|Syntactic Confectionery Delight|
Magic numbers do not solve the problem completely. Old versions of MS Word use a file format that is also used by other products. For example, old Crystal Reports files are often misidentified as MS Word files.
But the OP gave a nice clue: *.docx -- that means a newer MS Word, stuffing XML into a ZIP file. So, if we talk ONLY about newer MS Word files in zipped XML format, the file can be testet easily: Try to open the file using Archive::ZIP (it is a ZIP file, after all). Look inside the archive, try to find an XML file with the name MS Word uses for the content, unpack that file from the archive. Use an XML parser to see if the file has one of the well-known type declarations for MS Word (or similar products, if you want to allow OpenOffice and friends). Should any of those steps fail, the input file is not a valid *.docx MS Word file.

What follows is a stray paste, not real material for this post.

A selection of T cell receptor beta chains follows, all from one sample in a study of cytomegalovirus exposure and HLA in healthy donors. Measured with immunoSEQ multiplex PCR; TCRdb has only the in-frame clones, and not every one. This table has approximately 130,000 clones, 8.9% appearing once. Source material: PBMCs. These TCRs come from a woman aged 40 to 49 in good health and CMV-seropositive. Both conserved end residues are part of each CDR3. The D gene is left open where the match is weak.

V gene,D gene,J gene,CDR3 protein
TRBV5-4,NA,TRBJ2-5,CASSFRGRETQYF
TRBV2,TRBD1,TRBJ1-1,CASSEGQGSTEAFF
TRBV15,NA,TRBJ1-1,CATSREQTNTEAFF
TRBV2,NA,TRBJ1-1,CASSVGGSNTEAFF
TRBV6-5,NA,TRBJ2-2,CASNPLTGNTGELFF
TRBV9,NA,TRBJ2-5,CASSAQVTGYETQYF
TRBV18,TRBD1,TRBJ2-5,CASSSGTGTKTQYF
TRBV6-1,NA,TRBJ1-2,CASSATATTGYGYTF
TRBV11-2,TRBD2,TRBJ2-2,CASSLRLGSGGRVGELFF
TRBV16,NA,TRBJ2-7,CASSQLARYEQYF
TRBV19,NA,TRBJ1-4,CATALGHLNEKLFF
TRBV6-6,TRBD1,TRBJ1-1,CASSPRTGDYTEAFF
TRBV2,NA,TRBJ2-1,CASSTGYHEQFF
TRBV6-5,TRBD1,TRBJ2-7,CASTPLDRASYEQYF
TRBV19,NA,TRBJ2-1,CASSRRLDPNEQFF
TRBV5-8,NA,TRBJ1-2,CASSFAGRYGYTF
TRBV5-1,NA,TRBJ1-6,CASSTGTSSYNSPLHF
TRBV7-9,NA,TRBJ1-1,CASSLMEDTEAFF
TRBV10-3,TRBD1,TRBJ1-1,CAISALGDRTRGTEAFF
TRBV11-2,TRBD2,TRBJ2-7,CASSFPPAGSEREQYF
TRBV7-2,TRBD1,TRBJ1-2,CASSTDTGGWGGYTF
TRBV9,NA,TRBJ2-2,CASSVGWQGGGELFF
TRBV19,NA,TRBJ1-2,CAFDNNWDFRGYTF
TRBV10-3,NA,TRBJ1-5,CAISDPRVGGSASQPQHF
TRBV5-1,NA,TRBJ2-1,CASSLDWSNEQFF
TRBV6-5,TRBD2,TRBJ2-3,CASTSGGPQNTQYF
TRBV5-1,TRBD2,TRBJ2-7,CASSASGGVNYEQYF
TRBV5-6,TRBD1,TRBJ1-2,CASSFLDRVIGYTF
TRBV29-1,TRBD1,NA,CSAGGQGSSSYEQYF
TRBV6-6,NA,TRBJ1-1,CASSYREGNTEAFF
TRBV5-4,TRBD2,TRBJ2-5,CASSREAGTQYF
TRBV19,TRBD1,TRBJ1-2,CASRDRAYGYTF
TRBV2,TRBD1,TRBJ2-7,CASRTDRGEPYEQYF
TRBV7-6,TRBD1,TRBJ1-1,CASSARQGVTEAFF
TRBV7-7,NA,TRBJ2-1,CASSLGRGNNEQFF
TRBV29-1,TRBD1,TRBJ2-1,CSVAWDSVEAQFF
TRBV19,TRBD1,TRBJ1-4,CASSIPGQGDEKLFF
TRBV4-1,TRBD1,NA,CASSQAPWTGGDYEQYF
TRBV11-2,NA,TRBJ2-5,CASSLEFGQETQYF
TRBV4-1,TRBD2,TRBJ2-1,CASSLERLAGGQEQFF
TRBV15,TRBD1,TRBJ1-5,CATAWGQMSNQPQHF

If also old MS Word files (*.doc) have to be processed, you need a second test routine that can properly detect the old MS Word binary dump formats. There are several, one for each version. Testing "magic numbers" works well most of the times, but you may have false positives (see above).
Word can also read and write Rich Text Format files (*.rtf). If this format has to be processed, you need a third test. Again, "magic numbers" may work here. CPAN has some RTF readers, using them to test for a valid file should give less false positives.
Today I will gladly share my knowledge and experience, for there are no sweeter words than "I told you so". ;-)